Glut of demagoguery from oily politicians

May 04, 2006|By THOMAS SOWELL

If there is anything worse than partisan demagoguery, it is bipartisan demagoguery. Republican leaders have now joined the Democrats in blaming the oil companies for rising prices when demand expands more than supply.

Prices have been rising under these conditions for thousands of years, long before there were any oil companies. This has happened with everything from food to furs, and it has happened among people in every part of the world.

What also has happened in recent times has been that higher gasoline prices bring outraged charges of gouging by Big Oil. Some of the most emotionally powerful political words and phrases are wholly undefined - "exploitation," "greed," "social justice" and the perennial favorite "gouging."

Are the oil companies charging all that the traffic will bear? No doubt. But they were probably charging all that the traffic would bear when the price of gasoline was half of what it is today.

Even businesses that are losing money are charging all that the traffic will bear. Otherwise, they could raise their prices and stop losing money.

Most of the people who are making this claim are charging all that the traffic will bear for their own labor or the use of their own products. Dressing up the plain fact that we all usually prefer more to less in political rhetoric about gouging explains nothing. Something that is true all the time cannot explain drastic changes.

Is it rocket science that when oil prices hit new highs, gasoline prices also hit new highs? Do you think the price of wheat could double without the price of bread going up? Would we have politicians running around spouting off about gouging by Big Wheat?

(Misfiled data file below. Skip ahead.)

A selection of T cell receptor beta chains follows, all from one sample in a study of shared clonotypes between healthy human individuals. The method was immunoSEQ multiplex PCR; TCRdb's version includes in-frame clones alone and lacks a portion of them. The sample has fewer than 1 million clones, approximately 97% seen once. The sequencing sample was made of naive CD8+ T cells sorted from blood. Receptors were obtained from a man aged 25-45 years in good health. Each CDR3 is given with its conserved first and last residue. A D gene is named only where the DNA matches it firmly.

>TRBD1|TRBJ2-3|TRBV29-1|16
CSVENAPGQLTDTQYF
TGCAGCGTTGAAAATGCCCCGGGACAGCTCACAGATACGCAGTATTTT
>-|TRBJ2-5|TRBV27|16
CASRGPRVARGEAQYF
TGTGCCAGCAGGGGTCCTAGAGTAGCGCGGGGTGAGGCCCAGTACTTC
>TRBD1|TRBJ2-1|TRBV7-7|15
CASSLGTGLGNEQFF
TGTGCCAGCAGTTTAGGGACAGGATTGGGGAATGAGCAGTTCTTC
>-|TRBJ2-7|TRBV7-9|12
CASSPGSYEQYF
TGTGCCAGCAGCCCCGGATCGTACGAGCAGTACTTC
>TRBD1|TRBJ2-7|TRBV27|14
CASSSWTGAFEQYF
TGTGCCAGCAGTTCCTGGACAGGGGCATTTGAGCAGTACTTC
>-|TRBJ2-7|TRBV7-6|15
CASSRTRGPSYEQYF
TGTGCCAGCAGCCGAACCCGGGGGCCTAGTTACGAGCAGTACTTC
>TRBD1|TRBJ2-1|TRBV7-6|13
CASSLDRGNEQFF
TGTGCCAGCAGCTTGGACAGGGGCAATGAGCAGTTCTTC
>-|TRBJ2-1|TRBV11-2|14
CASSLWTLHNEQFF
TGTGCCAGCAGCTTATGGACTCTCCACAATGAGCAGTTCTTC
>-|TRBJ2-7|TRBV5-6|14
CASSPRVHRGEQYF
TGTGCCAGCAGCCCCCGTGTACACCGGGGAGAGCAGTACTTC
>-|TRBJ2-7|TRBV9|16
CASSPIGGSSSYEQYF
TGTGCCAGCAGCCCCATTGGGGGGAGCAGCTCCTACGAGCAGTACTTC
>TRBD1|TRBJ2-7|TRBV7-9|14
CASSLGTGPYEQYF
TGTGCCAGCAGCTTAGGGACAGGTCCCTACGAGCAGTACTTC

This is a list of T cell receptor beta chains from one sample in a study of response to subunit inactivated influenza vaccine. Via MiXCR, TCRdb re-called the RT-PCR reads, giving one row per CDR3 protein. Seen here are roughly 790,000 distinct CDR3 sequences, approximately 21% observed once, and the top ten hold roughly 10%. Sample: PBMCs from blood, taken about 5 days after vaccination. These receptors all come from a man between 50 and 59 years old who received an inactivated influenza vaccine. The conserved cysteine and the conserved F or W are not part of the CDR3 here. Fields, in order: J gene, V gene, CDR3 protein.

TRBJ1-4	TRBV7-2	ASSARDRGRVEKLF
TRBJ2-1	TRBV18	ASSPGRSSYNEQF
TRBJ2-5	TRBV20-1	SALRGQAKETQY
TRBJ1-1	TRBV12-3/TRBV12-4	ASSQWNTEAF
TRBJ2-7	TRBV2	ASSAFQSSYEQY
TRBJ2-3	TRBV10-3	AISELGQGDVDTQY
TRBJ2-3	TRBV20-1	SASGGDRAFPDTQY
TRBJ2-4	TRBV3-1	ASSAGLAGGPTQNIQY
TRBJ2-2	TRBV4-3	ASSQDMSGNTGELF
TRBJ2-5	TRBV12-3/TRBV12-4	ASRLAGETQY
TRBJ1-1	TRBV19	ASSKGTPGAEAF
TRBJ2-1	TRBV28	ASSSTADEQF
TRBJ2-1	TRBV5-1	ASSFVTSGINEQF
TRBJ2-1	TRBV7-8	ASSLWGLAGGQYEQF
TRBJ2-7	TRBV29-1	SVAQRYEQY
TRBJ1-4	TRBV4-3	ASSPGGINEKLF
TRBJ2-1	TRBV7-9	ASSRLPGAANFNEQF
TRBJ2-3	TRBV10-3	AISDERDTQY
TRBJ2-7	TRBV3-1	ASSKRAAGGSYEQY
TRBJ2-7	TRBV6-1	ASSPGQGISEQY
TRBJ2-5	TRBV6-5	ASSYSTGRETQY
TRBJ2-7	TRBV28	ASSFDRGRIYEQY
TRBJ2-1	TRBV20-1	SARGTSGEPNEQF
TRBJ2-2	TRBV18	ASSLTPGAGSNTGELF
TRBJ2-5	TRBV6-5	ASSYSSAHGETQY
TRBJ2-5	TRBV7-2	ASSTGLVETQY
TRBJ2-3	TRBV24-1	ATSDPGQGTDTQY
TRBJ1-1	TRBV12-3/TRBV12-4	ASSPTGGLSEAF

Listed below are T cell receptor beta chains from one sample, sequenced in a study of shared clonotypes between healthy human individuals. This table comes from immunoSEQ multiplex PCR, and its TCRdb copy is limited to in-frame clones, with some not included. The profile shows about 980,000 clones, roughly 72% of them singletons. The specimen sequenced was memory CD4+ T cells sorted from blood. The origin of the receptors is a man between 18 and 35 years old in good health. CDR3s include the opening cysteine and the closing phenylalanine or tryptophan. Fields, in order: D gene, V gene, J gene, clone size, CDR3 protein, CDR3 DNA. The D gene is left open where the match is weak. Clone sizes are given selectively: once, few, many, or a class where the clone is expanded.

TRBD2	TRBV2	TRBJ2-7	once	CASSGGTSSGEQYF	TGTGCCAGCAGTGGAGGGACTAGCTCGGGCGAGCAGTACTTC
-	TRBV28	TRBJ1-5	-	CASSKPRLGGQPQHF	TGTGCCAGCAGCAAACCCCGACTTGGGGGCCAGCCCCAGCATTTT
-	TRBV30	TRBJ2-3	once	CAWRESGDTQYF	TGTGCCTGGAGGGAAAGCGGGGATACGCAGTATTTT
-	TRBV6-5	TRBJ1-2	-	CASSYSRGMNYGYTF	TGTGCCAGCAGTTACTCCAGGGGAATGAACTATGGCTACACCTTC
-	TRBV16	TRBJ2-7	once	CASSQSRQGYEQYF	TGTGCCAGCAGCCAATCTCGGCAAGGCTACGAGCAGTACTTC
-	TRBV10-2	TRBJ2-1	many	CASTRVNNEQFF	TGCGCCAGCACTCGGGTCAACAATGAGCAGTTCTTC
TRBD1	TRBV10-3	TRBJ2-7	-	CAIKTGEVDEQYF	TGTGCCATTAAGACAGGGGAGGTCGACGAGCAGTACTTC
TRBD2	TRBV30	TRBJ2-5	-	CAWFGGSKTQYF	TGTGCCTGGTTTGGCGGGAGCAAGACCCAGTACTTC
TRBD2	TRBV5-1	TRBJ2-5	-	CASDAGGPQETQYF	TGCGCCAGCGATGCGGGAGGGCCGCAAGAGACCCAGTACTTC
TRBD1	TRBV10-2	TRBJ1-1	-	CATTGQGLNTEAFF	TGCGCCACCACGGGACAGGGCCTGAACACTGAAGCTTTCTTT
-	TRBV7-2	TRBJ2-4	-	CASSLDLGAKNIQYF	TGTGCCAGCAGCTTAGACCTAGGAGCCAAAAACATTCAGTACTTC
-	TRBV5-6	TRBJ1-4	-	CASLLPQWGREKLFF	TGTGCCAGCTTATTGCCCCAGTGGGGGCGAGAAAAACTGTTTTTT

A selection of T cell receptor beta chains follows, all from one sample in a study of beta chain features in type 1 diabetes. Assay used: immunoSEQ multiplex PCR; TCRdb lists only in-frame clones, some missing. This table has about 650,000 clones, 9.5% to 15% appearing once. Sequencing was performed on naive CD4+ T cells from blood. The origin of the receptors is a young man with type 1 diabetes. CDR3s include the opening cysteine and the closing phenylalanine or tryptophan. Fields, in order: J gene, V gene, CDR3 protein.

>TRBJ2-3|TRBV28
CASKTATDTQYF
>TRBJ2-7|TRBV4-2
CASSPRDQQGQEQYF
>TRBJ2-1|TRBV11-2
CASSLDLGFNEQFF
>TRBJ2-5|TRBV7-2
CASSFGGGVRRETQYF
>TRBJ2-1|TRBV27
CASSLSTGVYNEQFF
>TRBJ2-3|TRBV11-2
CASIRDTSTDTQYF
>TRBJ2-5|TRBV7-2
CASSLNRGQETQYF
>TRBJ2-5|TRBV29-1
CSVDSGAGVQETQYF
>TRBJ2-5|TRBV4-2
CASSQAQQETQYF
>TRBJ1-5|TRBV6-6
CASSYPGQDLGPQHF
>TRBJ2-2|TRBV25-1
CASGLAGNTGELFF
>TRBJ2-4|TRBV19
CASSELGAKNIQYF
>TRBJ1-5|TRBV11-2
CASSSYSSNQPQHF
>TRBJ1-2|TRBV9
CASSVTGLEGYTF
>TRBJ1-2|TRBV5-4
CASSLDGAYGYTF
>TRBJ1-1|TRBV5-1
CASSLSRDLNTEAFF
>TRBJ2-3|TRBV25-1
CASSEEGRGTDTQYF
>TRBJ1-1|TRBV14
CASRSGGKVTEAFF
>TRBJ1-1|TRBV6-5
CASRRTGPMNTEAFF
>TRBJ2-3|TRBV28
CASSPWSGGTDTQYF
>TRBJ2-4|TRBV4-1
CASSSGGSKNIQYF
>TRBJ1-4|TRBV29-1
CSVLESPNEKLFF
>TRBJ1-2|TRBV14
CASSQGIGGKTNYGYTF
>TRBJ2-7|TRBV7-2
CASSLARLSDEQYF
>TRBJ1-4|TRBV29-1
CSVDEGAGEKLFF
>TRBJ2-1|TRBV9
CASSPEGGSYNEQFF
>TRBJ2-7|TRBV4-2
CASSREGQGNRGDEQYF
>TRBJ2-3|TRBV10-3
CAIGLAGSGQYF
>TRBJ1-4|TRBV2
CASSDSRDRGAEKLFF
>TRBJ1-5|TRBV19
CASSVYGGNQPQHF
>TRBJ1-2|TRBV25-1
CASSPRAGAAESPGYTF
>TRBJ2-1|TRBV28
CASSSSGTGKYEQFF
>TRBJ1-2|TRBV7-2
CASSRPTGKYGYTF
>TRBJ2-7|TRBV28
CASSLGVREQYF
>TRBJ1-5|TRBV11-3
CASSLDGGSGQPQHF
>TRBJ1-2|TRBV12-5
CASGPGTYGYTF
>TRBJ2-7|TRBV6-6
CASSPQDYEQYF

No matter how big American oil companies are, there are other oil companies around the world and the price of oil is determined in international markets. As for investigating Big Oil, that has been done time and again, with nothing to show for it.

Is it rocket science that when huge countries such as India and China have rapidly growing economies, their demand for oil goes up by leaps and bounds? Is it rocket science that when demand shoots up but supply doesn't go up as much, prices rise?

Prices are a symptom of an underlying reality. Politicians can seize on the symptom, and even pass laws dealing with it, without changing the underlying reality.

Prices are like a thermometer reading. When someone has a fever, it is not going to do any good to put the thermometer in ice water to bring down the reading. If you think the fever is gone, it may not be long before the patient is gone, if you don't do something about what is causing the fever.

Ironically, the people who are making the most noise about the high price of gasoline are those who have for years blocked every attempt to increase our oil supply. They have opposed drilling for oil off the Atlantic Coast, off the Pacific Coast or in Alaska. They have prevented the building of any new oil refineries anywhere for decades.

They have fought against the building of hydroelectric dams or nuclear power plants to generate electricity without the use of oil. They love to talk about their pet "alternative energy sources," without the slightest attention to what these would cost in terms of money, jobs or our national standard of living.

Even when one of their pet alternative energy sources - windmills - is proposed to be built near them, suddenly it is not right to spoil their view.

Politicians have indulged these spoiled brats for generations. Now, when the chickens come home to roost, they are screaming about high prices and Big Oil. That is world-class chutzpah.

Liberal politicians have played this game for years. With the help of the liberal media, they have so demonized oil producers and so replaced economics with demagoguery that now Republicans are running scared, which seems to be their favorite exercise.

Republicans have apparently decided that if you can't lick 'em, join 'em. Republican "leaders" have apparently decided to give up on trying to talk sense to the public. So we end up with bipartisan demagoguery.

Thomas Sowell is a senior fellow at the Hoover Institution at Stanford University. His syndicated column appears Thursdays in The Sun. His e-mail is

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